Ubuntu on a Chip: ARMv7 Devices to Get Full Ubuntu Desktops
Canonical has announced that because of increased demand from hardware manufacturers, it will begin supporting ARMv7 processors (used in many smaller and system-on-a-chip (SoC) devices) with an optimized, commercially supported, full version of the Ubuntu desktop.
The ARM version of Ubuntu is scheduled for release in April 2009, and though netbooks seem the most obvious target for this architecture, a proportionally small number of netbooks use these processors at the moment. Other types of mobile devices, embedded systems, and internet appliances use this architecture as well (the ARM Cortex-A8 and Cortex-A9 processors are mentioned specifically as supported chips), and it will be interesting to see how a traditionally "desktop-oriented" distribution works with them.
This step seems very much in keeping with Canonical's theory that people are leading "digital lives" and that effort needs to be made -- and shared -- between hardware and software developers to make these ubiquitous small devices functional and simple.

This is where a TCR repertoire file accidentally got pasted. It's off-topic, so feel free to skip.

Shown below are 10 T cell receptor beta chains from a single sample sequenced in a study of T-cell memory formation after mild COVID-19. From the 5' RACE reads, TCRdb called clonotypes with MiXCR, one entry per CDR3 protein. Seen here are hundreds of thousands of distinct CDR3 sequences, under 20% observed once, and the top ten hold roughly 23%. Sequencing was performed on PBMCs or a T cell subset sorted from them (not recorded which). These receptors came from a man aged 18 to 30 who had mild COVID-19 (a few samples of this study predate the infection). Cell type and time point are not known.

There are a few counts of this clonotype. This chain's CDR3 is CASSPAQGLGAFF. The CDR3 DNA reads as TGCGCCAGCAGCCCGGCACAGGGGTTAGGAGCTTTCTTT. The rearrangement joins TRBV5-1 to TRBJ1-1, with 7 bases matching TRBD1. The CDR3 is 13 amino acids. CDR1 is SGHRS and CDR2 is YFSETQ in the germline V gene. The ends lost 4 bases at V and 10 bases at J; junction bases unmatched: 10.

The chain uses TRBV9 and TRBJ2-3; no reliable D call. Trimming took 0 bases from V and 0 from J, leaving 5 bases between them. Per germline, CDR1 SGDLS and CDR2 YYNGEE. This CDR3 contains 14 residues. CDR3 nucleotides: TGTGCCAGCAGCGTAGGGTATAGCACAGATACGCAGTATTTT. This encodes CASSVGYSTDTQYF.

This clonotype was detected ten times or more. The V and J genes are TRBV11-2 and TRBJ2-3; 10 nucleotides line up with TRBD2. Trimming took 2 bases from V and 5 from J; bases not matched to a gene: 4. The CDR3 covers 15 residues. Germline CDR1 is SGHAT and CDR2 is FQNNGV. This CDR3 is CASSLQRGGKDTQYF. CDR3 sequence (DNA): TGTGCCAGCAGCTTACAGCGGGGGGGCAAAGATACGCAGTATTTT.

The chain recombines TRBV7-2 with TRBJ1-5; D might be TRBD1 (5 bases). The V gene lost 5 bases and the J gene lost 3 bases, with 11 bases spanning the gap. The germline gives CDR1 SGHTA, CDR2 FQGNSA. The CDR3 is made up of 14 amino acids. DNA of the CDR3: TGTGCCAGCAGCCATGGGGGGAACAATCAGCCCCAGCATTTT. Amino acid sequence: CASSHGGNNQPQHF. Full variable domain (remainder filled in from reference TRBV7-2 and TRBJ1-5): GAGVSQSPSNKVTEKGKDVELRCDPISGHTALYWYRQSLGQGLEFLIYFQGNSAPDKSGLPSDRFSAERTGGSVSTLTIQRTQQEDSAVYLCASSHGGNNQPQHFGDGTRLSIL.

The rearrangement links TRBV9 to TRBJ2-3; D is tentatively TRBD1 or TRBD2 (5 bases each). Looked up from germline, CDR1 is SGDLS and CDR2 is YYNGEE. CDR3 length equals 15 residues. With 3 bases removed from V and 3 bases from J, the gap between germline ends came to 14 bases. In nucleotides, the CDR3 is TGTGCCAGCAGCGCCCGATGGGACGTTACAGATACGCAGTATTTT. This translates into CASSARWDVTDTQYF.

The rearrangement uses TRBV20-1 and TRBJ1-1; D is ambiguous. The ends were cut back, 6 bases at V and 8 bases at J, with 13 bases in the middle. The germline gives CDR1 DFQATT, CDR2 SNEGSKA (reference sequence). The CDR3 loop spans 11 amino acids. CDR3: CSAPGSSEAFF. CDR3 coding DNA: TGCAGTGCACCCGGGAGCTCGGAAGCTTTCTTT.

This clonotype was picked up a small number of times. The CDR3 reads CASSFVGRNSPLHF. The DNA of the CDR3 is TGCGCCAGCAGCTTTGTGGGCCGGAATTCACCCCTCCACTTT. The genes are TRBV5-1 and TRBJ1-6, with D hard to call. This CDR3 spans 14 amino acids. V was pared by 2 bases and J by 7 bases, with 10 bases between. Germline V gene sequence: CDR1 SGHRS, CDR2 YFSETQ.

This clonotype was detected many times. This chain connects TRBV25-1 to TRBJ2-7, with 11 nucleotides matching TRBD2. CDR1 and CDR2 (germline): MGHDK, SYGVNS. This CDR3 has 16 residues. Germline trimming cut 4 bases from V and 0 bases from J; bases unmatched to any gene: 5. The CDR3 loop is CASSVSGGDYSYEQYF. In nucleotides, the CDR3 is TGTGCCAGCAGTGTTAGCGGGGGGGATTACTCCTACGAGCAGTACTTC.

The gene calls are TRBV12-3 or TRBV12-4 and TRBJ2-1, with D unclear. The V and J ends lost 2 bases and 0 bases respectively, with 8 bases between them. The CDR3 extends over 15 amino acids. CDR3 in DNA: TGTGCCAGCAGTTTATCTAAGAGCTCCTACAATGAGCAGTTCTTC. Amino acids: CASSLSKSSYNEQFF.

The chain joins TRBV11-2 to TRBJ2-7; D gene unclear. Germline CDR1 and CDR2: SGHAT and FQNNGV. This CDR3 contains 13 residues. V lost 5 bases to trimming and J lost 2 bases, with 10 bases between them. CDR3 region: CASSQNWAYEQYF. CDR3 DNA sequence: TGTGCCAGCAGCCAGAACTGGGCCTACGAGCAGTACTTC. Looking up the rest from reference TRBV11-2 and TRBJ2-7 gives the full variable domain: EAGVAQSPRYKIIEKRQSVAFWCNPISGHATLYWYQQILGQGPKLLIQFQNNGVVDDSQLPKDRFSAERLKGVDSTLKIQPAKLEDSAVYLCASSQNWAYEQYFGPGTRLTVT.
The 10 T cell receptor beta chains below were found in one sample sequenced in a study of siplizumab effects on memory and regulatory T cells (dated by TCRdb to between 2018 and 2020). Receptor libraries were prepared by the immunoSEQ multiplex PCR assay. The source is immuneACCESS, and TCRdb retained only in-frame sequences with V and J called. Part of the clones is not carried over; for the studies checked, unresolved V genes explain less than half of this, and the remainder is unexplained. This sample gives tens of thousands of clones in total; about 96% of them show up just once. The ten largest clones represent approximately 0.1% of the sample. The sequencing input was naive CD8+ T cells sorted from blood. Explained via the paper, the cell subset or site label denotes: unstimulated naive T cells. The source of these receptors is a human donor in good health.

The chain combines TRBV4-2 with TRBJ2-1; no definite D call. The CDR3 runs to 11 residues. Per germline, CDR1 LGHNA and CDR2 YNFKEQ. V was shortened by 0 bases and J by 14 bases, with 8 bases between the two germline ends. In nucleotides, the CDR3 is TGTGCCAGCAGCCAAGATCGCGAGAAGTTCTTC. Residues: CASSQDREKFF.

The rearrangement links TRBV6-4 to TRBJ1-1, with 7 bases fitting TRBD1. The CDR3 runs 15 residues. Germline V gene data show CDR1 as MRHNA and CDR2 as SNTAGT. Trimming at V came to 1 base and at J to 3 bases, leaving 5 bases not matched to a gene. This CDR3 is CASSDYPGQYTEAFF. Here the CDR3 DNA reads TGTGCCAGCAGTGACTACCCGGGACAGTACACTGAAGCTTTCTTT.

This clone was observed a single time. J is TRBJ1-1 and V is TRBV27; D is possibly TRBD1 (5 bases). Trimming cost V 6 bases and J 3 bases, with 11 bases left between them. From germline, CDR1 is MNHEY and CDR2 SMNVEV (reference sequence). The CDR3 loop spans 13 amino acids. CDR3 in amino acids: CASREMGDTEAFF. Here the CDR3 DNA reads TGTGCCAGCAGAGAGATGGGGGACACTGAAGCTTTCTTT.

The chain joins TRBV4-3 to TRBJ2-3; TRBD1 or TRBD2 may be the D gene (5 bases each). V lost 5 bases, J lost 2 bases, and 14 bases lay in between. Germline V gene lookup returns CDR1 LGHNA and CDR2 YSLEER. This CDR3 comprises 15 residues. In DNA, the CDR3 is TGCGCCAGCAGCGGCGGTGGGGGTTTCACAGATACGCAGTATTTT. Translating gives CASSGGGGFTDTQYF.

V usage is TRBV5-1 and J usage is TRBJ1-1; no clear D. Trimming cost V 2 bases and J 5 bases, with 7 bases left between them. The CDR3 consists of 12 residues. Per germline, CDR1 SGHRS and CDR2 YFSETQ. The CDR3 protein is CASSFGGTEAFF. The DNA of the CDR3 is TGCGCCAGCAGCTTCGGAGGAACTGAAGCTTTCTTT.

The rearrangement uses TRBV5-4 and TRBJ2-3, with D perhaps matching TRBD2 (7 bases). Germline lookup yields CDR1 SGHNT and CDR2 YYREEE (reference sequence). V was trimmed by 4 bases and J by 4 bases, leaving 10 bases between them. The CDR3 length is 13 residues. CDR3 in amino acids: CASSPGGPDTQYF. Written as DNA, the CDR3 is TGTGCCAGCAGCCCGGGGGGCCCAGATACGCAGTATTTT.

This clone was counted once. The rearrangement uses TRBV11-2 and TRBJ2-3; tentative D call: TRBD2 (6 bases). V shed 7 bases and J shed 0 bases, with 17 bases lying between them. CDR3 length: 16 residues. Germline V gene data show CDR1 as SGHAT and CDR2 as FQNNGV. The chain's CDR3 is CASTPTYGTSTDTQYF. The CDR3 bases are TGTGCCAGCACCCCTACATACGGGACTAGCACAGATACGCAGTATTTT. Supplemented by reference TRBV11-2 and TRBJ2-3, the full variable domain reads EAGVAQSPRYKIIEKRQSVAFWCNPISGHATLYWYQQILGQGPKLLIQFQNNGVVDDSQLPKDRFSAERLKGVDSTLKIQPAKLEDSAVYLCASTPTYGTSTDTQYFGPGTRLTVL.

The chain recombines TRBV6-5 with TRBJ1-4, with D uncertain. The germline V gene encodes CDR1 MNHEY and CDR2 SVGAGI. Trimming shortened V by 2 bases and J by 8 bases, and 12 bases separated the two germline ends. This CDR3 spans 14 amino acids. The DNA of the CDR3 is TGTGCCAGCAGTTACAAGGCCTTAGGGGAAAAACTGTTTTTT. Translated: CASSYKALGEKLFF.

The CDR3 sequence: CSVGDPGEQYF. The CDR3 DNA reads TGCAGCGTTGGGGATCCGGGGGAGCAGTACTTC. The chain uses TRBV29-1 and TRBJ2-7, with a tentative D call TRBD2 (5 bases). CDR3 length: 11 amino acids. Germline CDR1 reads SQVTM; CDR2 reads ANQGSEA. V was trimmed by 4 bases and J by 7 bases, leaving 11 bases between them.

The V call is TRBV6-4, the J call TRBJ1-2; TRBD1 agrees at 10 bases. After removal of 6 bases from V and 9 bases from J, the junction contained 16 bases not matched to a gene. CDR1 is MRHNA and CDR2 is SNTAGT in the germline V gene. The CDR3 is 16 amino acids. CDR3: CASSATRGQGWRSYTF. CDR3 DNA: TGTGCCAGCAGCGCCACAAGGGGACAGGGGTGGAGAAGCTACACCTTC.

Ubuntu, of course, is not the first open source project to work with ARM -- the Linux kernel team, the Debian project, the GNOME project and the Mozilla community have released applications for, and continue to work with, ARM processors. Since so much of open source software's success depends on users from all walks of life and levels of experience testing software on devices in an almost limitless number of configurations and combinations, having an additional open source company (and community) putting their efforts into development might give open source software an even stronger hold in the embedded systems environment.